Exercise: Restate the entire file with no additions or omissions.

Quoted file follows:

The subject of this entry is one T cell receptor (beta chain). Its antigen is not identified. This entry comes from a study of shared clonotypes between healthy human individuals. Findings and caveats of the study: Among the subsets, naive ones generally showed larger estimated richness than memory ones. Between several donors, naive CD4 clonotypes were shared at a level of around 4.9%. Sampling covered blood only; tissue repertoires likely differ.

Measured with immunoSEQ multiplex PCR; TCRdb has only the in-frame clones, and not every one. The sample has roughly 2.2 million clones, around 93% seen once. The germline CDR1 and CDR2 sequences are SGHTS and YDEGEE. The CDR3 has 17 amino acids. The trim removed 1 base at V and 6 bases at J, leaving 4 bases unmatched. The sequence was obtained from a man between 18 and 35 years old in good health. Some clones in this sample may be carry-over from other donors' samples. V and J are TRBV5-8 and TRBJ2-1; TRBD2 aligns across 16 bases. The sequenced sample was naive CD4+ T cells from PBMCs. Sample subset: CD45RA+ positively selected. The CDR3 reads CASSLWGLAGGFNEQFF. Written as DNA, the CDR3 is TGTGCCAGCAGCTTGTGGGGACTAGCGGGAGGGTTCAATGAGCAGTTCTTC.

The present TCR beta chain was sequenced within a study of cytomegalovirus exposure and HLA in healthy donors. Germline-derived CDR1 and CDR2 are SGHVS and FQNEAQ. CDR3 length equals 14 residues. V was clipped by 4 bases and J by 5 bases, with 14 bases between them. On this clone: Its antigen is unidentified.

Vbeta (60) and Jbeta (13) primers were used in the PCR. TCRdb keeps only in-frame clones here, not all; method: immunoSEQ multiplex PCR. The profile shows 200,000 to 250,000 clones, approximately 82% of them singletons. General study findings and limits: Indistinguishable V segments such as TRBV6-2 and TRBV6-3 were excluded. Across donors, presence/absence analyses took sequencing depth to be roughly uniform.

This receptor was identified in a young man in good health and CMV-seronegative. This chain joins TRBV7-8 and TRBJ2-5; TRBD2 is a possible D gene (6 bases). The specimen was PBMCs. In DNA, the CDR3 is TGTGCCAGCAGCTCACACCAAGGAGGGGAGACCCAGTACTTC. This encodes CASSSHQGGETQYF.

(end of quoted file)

The subject of this entry is one T cell receptor (beta chain). Its antigen is not identified. This entry comes from a study of shared clonotypes between healthy human individuals. Findings and caveats of the study: Among the subsets, naive ones generally showed larger estimated richness than memory ones. Between several donors, naive CD4 clonotypes were shared at a level of around 4.9%. Sampling covered blood only; tissue repertoires likely differ.

Measured with immunoSEQ multiplex PCR; TCRdb has only the in-frame clones, and not every one. The sample has roughly 2.2 million clones, around 93% seen once. The germline CDR1 and CDR2 sequences are SGHTS and YDEGEE. The CDR3 has 17 amino acids. The trim removed 1 base at V and 6 bases at J, leaving 4 bases unmatched. The sequence was obtained from a man between 18 and 35 years old in good health. Some clones in this sample may be carry-over from other donors' samples. V and J are TRBV5-8 and TRBJ2-1; TRBD2 aligns across 16 bases. The sequenced sample was naive CD4+ T cells from PBMCs. Sample subset: CD45RA+ positively selected. The CDR3 reads CASSLWGLAGGFNEQFF. Written as DNA, the CDR3 is TGTGCCAGCAGCTTGTGGGGACTAGCGGGAGGGTTCAATGAGCAGTTCTTC.

The present TCR beta chain was sequenced within a study of cytomegalovirus exposure and HLA in healthy donors. Germline-derived CDR1 and CDR2 are SGHVS and FQNEAQ. CDR3 length equals 14 residues. V was clipped by 4 bases and J by 5 bases, with 14 bases between them. On this clone: Its antigen is unidentified.

Vbeta (60) and Jbeta (13) primers were used in the PCR. TCRdb keeps only in-frame clones here, not all; method: immunoSEQ multiplex PCR. The profile shows 200,000 to 250,000 clones, approximately 82% of them singletons. General study findings and limits: Indistinguishable V segments such as TRBV6-2 and TRBV6-3 were excluded. Across donors, presence/absence analyses took sequencing depth to be roughly uniform.

This receptor was identified in a young man in good health and CMV-seronegative. This chain joins TRBV7-8 and TRBJ2-5; TRBD2 is a possible D gene (6 bases). The specimen was PBMCs. In DNA, the CDR3 is TGTGCCAGCAGCTCACACCAAGGAGGGGAGACCCAGTACTTC. This encodes CASSSHQGGETQYF.